As I noted a while ago, I have been tempted for quite some time to write a long, long series of posts trying to explain the basic logical fallacies to leftybloggers. I do this – or would do it, if I ever get the project underway – to improve the quality of the alt-media debate in Minnesota.
A good one to work first might be “correlation doesn’t equal causation”.
Because in the case of the four GOP voters who split from the majority to vote against the GOP’s first budget bill, it’s safe to say that correlation doesn’t equal much of anything.
Dave Mindeman at mnpACT thought he was on to something the other day:
Rep. King “Landslide” Banaian gave me a bit of a surprise the other day. I saw his vote on the House authorized $1 billion cut legislative package and surprisingly, the conservative, former SCSU Scholars blogger, voted NO….voting with the Democrats.
Well, no. Remember – correlation doesn’t logically lead to causation. He voted – it is safe to say, although I’ve not interviewed King about it – against one of the proposed cuts. King would gargle Drano before he voted “with the DFL”.
Banaian works at St. Cloud State as an economics professor and represents St. Cloud and the surrounding area. The kicker here is that he won his legislative race by a 10 vote margin. Which means that, unlike Senator Newman and his selective constituent recognition, Mr. Banaian is probably wise to consider all comers.
It’s good that Mindeman has discovered this tenet of democracy. Many DFLers, especially in the Metro, never need to learn any of this stuff.
Except I had assumed that Banaian was one of those true believer, first principle guys. He generally talks of government spending with utter disdain and one would think that this particular bill would certainly meet those first principle ideals.
Well, you know what they say happens when you assume…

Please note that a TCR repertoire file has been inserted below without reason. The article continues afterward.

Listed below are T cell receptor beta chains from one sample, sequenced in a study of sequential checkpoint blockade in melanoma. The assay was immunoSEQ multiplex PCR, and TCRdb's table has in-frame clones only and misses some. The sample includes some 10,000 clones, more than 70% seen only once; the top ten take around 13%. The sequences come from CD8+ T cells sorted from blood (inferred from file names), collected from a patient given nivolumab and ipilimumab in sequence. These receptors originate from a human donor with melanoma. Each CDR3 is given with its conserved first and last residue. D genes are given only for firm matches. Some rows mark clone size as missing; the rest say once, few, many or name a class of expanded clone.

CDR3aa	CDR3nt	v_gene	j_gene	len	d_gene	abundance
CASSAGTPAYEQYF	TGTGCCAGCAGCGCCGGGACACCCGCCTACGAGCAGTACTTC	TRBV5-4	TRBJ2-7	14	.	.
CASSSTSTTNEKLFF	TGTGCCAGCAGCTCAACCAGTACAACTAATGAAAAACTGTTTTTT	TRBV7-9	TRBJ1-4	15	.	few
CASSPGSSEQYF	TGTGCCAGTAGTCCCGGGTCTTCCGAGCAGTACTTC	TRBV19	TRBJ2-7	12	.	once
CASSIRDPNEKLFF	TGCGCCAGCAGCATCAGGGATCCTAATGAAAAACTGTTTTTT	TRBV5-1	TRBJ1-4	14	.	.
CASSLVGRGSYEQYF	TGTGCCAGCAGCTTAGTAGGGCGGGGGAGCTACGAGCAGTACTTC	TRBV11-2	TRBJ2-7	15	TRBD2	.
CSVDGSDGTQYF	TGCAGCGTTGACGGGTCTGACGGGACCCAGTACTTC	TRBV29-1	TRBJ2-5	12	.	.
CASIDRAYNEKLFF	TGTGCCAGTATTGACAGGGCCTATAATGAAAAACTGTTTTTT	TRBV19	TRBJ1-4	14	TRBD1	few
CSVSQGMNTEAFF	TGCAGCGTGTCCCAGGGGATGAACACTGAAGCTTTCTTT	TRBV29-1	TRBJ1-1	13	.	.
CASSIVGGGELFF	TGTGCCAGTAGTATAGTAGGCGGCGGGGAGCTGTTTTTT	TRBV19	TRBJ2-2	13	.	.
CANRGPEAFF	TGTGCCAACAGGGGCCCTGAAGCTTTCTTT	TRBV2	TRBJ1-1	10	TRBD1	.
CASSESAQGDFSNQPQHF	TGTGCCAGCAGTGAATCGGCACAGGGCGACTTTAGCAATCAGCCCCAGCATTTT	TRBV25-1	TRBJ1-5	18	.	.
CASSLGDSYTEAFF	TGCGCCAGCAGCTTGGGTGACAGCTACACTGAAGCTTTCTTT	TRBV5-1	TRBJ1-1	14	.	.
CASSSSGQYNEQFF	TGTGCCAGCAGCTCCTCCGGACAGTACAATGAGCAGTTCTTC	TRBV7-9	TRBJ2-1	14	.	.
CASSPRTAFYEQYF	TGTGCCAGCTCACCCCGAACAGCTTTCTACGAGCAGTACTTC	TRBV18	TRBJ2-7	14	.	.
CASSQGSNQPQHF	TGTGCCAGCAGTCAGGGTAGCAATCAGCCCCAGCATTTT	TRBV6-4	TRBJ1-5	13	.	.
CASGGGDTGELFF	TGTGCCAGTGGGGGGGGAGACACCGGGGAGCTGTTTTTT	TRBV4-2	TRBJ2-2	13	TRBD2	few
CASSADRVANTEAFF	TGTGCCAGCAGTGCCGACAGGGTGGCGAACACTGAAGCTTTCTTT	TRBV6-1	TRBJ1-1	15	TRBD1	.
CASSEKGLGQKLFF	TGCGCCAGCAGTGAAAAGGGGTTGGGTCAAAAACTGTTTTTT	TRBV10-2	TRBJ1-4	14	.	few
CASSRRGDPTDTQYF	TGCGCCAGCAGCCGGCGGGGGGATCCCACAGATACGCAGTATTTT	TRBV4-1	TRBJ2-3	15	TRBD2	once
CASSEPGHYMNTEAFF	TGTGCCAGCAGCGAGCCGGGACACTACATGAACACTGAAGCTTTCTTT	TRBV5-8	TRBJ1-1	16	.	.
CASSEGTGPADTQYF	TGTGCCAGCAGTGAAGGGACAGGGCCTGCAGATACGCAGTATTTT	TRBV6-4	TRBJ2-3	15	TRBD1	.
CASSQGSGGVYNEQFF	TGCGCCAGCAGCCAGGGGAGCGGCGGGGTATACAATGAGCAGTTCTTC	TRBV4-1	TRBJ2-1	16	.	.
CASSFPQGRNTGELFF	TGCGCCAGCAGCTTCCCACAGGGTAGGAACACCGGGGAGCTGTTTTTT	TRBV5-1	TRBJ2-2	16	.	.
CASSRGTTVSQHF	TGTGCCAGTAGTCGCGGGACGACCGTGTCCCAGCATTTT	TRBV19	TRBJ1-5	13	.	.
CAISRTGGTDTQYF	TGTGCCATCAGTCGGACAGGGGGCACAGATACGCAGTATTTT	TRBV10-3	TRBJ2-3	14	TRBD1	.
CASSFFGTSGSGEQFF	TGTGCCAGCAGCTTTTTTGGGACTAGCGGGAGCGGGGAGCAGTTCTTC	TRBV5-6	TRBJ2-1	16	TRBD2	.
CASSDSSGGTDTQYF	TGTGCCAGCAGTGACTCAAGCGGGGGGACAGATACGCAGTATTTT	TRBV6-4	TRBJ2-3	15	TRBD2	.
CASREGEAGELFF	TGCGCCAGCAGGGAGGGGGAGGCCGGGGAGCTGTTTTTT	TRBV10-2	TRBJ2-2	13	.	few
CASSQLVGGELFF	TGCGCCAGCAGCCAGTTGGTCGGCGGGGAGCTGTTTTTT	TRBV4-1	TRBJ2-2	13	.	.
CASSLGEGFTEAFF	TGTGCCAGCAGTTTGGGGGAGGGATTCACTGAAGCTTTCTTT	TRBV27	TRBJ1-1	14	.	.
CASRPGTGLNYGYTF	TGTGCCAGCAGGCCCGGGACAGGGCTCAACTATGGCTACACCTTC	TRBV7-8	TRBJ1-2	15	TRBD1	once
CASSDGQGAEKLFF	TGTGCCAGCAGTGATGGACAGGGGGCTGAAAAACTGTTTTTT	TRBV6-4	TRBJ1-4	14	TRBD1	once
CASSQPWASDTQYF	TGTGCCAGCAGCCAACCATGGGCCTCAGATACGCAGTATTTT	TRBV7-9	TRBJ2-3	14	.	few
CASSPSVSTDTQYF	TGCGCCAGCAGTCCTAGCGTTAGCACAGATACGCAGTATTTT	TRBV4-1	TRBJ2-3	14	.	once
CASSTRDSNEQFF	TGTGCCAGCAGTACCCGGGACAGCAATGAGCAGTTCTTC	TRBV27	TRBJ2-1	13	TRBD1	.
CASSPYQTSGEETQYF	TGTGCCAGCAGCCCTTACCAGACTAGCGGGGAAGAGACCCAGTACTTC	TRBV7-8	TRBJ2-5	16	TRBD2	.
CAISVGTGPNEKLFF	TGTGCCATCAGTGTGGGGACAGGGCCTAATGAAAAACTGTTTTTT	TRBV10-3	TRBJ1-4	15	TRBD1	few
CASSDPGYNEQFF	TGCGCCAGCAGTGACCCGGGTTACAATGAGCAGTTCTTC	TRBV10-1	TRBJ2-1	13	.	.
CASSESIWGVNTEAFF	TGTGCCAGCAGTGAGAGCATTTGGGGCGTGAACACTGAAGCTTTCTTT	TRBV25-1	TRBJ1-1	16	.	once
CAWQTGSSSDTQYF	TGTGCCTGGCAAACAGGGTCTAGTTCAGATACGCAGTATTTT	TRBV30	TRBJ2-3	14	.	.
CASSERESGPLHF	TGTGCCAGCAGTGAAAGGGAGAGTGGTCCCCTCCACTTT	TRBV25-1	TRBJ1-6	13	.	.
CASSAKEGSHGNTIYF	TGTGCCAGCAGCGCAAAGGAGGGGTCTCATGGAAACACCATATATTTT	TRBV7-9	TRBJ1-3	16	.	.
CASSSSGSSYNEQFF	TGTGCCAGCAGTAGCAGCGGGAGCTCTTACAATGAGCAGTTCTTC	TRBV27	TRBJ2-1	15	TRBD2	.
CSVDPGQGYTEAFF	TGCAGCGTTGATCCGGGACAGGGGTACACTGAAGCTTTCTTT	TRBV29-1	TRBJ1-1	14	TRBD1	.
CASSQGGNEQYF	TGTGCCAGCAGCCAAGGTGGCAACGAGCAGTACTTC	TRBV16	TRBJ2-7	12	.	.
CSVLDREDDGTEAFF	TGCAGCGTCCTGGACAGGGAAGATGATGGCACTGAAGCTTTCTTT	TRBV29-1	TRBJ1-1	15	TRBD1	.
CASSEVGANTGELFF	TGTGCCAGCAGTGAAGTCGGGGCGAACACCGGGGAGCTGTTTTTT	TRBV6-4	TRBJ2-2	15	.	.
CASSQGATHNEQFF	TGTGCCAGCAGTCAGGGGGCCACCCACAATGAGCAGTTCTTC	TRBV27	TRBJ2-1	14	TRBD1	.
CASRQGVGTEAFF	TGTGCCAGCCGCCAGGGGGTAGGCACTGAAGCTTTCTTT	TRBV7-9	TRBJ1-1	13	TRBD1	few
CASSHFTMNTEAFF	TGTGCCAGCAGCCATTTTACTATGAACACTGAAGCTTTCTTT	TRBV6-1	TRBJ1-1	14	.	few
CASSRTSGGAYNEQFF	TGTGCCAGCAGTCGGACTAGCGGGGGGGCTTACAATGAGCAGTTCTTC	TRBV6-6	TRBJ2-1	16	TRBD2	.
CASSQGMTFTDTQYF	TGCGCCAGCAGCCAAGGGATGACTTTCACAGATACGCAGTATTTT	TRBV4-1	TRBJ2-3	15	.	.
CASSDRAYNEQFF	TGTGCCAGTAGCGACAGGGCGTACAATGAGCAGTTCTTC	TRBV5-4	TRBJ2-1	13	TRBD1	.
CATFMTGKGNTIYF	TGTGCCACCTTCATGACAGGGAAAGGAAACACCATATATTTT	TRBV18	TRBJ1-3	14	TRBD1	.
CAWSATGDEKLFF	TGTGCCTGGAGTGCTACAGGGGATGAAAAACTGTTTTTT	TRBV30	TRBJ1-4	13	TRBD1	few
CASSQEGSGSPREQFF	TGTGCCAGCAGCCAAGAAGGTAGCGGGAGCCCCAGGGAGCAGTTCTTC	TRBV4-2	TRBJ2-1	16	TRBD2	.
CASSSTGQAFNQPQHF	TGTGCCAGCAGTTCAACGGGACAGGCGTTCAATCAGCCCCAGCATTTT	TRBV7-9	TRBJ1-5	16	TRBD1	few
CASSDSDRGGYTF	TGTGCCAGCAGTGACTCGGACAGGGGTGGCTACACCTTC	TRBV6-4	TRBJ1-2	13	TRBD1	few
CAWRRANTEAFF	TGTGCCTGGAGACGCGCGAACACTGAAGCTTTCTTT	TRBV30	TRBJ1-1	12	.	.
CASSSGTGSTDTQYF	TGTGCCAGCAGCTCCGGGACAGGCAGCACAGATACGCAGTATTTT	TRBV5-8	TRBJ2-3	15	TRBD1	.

After all, it hits that unnecessary Local Government Aid and outrageously out of control Higher Ed spending… as well as all of the Commission offices in the executive branch. Would have assumed that to be a no-brainer for Banaian.
I’m not sure – I haven’t interviewed King, or Kriesel, or the other two Republicans who voted against the bill on its first pass. Of course, either has Mindeman. But I’m going to suspect that those were not the reason.
Yet, that pesky RED button went up. Explanation?
Well, Doug Grow at Minnpost, looked into this and found this quote:
And, as we discussed the other day, Grow was as wrong as Mindeman.
The Republican proposal calls for the continuation of cuts made to state colleges by Gov. Tim Pawlenty and the Legislature to bring the budget in balance last year. Those amount to $184 million for public colleges, including Banaian’s employer, St. Cloud State.
“We’ve taken a couple of pretty serious hits already,” Banaian told an Associated Press reporter in explaining his opposition to the bill. “To do this on extending an agreement by a previous Legislature and a previous governor didn’t seem like the right vote for St. Cloud at this time.”
So those particular cuts were OK last year, but (ahem) not so good this year? Would that be 10 votes worth of caution, Rep. Banaian?
Well, maybe – but both Mindeman and Grow strip out some key context; SCSU took some serious cuts; a lot of King’s voters think it’s time for the U to take its lumps.
All that red meat rhetoric with “first principle” shouts of storming the castle seem to fade when looking toward a new election cycle.
One wonders if Mindeman has read HF2.
Once that passes, I suspect all this “King voted with the Dems” nonsense will be forgotten.
Certainly by Mindeman.